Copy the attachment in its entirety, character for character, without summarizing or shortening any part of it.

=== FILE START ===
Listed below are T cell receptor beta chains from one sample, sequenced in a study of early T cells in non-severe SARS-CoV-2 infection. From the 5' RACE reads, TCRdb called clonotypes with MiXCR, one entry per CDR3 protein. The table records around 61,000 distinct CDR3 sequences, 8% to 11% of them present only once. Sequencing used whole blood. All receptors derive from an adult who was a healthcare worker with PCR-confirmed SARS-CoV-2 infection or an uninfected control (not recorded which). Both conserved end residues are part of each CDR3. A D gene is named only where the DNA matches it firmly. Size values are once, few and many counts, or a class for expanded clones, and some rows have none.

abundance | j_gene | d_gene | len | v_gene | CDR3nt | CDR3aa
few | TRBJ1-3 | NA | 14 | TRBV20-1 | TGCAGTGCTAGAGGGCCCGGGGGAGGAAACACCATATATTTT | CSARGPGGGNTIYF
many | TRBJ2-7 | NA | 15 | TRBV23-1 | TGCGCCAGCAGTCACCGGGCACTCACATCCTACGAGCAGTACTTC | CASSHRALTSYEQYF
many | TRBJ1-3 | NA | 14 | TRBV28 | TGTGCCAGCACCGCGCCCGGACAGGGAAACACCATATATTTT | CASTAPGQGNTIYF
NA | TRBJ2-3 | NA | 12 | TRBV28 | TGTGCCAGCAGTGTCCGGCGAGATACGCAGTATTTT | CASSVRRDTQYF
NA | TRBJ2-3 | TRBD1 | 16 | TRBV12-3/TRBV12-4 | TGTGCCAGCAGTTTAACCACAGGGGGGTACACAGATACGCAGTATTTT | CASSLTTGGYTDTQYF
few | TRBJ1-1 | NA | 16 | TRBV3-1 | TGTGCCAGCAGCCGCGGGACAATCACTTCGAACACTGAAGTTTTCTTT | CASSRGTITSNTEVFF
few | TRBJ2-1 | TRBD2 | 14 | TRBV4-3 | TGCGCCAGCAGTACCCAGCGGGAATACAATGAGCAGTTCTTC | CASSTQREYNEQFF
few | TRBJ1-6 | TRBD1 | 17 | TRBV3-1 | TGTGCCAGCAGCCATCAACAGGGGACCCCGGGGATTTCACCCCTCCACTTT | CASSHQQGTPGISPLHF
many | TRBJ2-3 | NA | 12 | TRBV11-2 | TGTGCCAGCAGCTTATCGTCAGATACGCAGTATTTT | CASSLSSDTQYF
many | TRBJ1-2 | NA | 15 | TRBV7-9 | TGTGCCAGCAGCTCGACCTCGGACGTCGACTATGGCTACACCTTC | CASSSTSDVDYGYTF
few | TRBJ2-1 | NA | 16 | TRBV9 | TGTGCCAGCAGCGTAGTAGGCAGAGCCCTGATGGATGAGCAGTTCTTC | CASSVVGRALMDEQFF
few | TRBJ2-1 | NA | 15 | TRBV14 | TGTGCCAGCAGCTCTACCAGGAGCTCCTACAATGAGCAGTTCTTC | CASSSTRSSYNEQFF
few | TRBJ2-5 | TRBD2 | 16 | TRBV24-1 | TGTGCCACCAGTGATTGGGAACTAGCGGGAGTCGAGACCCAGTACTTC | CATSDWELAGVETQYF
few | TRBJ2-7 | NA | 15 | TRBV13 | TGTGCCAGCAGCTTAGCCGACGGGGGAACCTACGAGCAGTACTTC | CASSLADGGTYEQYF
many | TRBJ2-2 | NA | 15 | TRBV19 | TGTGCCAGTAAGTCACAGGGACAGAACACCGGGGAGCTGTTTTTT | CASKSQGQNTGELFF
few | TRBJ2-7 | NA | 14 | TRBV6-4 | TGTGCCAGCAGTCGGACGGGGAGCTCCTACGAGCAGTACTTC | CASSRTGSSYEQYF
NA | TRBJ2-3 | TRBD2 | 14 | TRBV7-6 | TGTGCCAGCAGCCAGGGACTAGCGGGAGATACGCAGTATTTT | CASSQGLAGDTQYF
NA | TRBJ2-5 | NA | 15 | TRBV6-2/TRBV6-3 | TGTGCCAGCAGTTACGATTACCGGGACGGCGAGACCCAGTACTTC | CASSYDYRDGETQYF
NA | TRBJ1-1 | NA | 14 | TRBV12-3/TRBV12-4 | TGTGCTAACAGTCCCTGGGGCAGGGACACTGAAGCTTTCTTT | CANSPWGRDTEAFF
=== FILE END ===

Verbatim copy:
Listed below are T cell receptor beta chains from one sample, sequenced in a study of early T cells in non-severe SARS-CoV-2 infection. From the 5' RACE reads, TCRdb called clonotypes with MiXCR, one entry per CDR3 protein. The table records around 61,000 distinct CDR3 sequences, 8% to 11% of them present only once. Sequencing used whole blood. All receptors derive from an adult who was a healthcare worker with PCR-confirmed SARS-CoV-2 infection or an uninfected control (not recorded which). Both conserved end residues are part of each CDR3. A D gene is named only where the DNA matches it firmly. Size values are once, few and many counts, or a class for expanded clones, and some rows have none.

abundance | j_gene | d_gene | len | v_gene | CDR3nt | CDR3aa
few | TRBJ1-3 | NA | 14 | TRBV20-1 | TGCAGTGCTAGAGGGCCCGGGGGAGGAAACACCATATATTTT | CSARGPGGGNTIYF
many | TRBJ2-7 | NA | 15 | TRBV23-1 | TGCGCCAGCAGTCACCGGGCACTCACATCCTACGAGCAGTACTTC | CASSHRALTSYEQYF
many | TRBJ1-3 | NA | 14 | TRBV28 | TGTGCCAGCACCGCGCCCGGACAGGGAAACACCATATATTTT | CASTAPGQGNTIYF
NA | TRBJ2-3 | NA | 12 | TRBV28 | TGTGCCAGCAGTGTCCGGCGAGATACGCAGTATTTT | CASSVRRDTQYF
NA | TRBJ2-3 | TRBD1 | 16 | TRBV12-3/TRBV12-4 | TGTGCCAGCAGTTTAACCACAGGGGGGTACACAGATACGCAGTATTTT | CASSLTTGGYTDTQYF
few | TRBJ1-1 | NA | 16 | TRBV3-1 | TGTGCCAGCAGCCGCGGGACAATCACTTCGAACACTGAAGTTTTCTTT | CASSRGTITSNTEVFF
few | TRBJ2-1 | TRBD2 | 14 | TRBV4-3 | TGCGCCAGCAGTACCCAGCGGGAATACAATGAGCAGTTCTTC | CASSTQREYNEQFF
few | TRBJ1-6 | TRBD1 | 17 | TRBV3-1 | TGTGCCAGCAGCCATCAACAGGGGACCCCGGGGATTTCACCCCTCCACTTT | CASSHQQGTPGISPLHF
many | TRBJ2-3 | NA | 12 | TRBV11-2 | TGTGCCAGCAGCTTATCGTCAGATACGCAGTATTTT | CASSLSSDTQYF
many | TRBJ1-2 | NA | 15 | TRBV7-9 | TGTGCCAGCAGCTCGACCTCGGACGTCGACTATGGCTACACCTTC | CASSSTSDVDYGYTF
few | TRBJ2-1 | NA | 16 | TRBV9 | TGTGCCAGCAGCGTAGTAGGCAGAGCCCTGATGGATGAGCAGTTCTTC | CASSVVGRALMDEQFF
few | TRBJ2-1 | NA | 15 | TRBV14 | TGTGCCAGCAGCTCTACCAGGAGCTCCTACAATGAGCAGTTCTTC | CASSSTRSSYNEQFF
few | TRBJ2-5 | TRBD2 | 16 | TRBV24-1 | TGTGCCACCAGTGATTGGGAACTAGCGGGAGTCGAGACCCAGTACTTC | CATSDWELAGVETQYF
few | TRBJ2-7 | NA | 15 | TRBV13 | TGTGCCAGCAGCTTAGCCGACGGGGGAACCTACGAGCAGTACTTC | CASSLADGGTYEQYF
many | TRBJ2-2 | NA | 15 | TRBV19 | TGTGCCAGTAAGTCACAGGGACAGAACACCGGGGAGCTGTTTTTT | CASKSQGQNTGELFF
few | TRBJ2-7 | NA | 14 | TRBV6-4 | TGTGCCAGCAGTCGGACGGGGAGCTCCTACGAGCAGTACTTC | CASSRTGSSYEQYF
NA | TRBJ2-3 | TRBD2 | 14 | TRBV7-6 | TGTGCCAGCAGCCAGGGACTAGCGGGAGATACGCAGTATTTT | CASSQGLAGDTQYF
NA | TRBJ2-5 | NA | 15 | TRBV6-2/TRBV6-3 | TGTGCCAGCAGTTACGATTACCGGGACGGCGAGACCCAGTACTTC | CASSYDYRDGETQYF
NA | TRBJ1-1 | NA | 14 | TRBV12-3/TRBV12-4 | TGTGCTAACAGTCCCTGGGGCAGGGACACTGAAGCTTTCTTT | CANSPWGRDTEAFF